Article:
Homily for the 31st Sunday in Ordinary Time
Readings for today's Mass
Audio for homily
The scriptures are pretty much silent
when it comes to the appearance of its characters.
But along comes Zacchaeus and for some reason
St. Luke decides it’s important for us to know
that Zacchaeus was short.
Who cares if Zacchaeus had to climb a tree to see Jesus?
Does it really make any difference?
More important than his height
is Luke's description of Zaccheus as someone who was
seeking to see who Jesus was…
Not just to see Jesus,
but to see who Jesus was:
to better understand what he was all about...
everyone here this morning climbed something
to enter this church:
not a sycamore tree -
but the front steps or the shorter back steps
or the access ramp -
we all climbed something seeking to see who Jesus is…
Now, Zacchaeus had trouble seeing Jesus passing by
because he was – well, you know – short!
There was something about Zacchaeus
that made it difficult for him to see who Jesus was.
is there something about you, something about me,
that makes it difficult for us to see who Jesus is?
One thing about me
that makes it difficult for me to see who Jesus is,
fear that if I see who he is in my life
he may look me in the eye and ask something of me
that I may not be ready or willing to give.
I need to "climb" over that fear
if I'm going to see who Jesus is.
For some it may be their doubt
that makes it difficult for them to see who Jesus is:
doubts about faith; doubts about the church;
doubts about God…
Doubt can be a pretty steep incline
but some of us may have to scale our doubt
to see who Jesus is.
What makes it difficult
for others to see who Jesus is may be:
an unhealed hurt,
disappointment in prayer,
old (or recent) sins,
a skeptical heart,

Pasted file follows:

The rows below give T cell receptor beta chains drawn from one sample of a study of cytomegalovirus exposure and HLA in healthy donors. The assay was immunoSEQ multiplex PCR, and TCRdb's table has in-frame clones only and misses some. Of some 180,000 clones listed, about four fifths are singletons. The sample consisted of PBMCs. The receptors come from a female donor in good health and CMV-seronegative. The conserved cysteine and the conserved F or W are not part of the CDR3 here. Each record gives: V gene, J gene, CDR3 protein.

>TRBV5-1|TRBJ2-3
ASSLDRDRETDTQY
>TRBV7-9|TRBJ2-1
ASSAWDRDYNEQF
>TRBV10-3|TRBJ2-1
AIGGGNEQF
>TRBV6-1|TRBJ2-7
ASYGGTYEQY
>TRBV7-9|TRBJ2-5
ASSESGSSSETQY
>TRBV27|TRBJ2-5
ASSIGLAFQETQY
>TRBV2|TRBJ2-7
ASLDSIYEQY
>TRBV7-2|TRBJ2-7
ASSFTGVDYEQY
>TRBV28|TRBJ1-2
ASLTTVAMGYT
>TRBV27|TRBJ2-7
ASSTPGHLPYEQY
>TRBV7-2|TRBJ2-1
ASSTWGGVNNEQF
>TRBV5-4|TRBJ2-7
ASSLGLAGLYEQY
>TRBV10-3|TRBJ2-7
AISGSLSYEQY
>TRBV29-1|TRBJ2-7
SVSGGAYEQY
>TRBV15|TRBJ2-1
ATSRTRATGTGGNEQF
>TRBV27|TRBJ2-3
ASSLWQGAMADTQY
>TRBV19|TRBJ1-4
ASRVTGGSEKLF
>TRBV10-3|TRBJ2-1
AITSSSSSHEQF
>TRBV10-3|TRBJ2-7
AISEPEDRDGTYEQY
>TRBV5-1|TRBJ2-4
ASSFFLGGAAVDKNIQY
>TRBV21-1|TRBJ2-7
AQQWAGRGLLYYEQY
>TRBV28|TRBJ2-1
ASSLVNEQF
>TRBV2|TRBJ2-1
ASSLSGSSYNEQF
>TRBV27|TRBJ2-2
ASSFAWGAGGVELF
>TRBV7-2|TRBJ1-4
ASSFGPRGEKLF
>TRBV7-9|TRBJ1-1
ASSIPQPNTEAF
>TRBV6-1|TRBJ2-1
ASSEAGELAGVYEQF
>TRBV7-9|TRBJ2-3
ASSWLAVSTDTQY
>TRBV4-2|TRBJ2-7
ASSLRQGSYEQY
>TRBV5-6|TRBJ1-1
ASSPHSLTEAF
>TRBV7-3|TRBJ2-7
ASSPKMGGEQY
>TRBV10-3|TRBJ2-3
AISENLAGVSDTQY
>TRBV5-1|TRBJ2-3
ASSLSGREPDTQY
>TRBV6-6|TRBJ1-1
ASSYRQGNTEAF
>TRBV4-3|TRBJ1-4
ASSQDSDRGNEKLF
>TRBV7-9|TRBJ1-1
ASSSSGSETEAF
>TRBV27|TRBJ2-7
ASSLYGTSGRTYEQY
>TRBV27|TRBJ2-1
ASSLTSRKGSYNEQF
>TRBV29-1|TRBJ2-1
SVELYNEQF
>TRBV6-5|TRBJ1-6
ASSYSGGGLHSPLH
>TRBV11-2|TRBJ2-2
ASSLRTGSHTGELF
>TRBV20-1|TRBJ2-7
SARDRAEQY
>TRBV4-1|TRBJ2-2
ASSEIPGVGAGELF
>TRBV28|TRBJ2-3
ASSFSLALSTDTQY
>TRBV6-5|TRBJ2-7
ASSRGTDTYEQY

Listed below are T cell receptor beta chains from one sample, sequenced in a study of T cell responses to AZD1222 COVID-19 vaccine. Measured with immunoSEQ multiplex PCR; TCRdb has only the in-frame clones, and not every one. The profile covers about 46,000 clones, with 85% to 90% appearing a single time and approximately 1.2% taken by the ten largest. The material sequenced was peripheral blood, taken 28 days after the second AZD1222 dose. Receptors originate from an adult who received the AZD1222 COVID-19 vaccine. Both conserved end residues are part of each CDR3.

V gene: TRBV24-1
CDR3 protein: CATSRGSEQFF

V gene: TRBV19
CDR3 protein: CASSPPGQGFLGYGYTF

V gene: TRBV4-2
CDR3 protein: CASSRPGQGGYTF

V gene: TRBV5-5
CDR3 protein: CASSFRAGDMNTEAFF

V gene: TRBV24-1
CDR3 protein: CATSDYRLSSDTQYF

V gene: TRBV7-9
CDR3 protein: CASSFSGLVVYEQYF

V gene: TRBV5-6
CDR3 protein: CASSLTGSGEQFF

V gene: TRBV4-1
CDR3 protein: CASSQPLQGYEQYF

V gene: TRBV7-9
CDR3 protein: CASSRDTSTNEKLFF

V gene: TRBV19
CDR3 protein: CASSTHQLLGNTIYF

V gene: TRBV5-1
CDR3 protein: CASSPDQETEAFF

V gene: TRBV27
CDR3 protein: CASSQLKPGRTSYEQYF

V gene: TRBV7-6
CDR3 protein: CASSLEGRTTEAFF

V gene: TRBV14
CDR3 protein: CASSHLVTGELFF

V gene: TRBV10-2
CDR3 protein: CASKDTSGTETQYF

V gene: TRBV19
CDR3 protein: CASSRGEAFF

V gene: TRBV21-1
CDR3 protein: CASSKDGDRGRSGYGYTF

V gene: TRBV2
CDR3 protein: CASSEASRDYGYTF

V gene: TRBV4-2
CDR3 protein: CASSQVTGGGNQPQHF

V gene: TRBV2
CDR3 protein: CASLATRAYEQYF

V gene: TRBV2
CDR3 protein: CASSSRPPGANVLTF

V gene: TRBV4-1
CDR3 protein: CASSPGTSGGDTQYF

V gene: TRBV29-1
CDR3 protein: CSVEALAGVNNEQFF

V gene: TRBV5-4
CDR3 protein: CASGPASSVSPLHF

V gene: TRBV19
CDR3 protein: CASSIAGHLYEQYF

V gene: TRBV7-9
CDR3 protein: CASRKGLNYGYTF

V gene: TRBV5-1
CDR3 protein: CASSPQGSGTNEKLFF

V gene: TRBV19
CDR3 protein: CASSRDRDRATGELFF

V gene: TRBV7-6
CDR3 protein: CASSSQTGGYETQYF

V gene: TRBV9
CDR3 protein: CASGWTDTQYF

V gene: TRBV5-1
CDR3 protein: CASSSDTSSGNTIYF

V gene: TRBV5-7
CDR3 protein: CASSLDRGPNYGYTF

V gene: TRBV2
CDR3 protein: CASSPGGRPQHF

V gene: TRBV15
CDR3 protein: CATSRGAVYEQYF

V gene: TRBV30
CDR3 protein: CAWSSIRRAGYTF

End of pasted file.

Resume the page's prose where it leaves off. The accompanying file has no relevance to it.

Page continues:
anger at the church
worry and anxiety…
And for others…
Well sometimes only we ourselves can name
what it is that makes it difficult for us to see
who Jesus is in our lives...
Zacchaeus climbed a sycaore tree to see who Jesus was
What do we need to climb?
How do we need to change our perspective,
take a look from a different angle,
focus more intently on Jesus
so that we might see more clearly
who he is our lives?
Zacchaeus had the sense
to separate himself from the crowd,
to get above things,
to go beyond his own limitations,
to stretch himself -
all to see the One he was seeking.
And once he did that, once he climbed that tree,
then the One he was seeking not only saw him
but called him down from the tree
- and went home with him!
Zacchaeus was a tax collector despised by his neighbors.
Perhaps the message here is that Jesus comes for everyone
and that for each of us,
no matter how bad we've been,
no matter how good we've been -
there's always more to seek,
more to discover about who Jesus is.
I could climb my own personal sycamore tree
every day of my life -
and every day - see Jesus more clearly
than I did the day before.
Acknowledging our own limitations
and looking for ways to work with them,
and to work around them,
and to get beyond them,
is a challenge that will be with all of us, always.
We're here, today,
because we want to see Jesus more clearly today
than we did yesterday, or the day before,
or last Sunday.
And we’ve come to the right place:
we’ve climbed the right tree!
For in this place:
we can hear Jesus' very voice and word in the scriptures;
we can meet him in one another;
and as he invited himself to Zacchaeus’ house,
so he invites himself to our table, his altar.
After meeting Jesus,
Zaccheus gave half of all he had to the poor.
Jesus gives us much more than half of all he has,
he gives his all, everything for us,
here in the Eucharist as he did on the Cross.
In bread, broken as his body, he gives us healing.
In the cup, poured out as his blood, he gives us life.
Jesus called Zacchaeus some 2,000 years ago
and he calls each of us this morning
to come down quickly
for he wants to stay with us,
to make his home with us.
For even as we come here to seek and find him,
he has long been seeking us,
to find us
and give us his peace.
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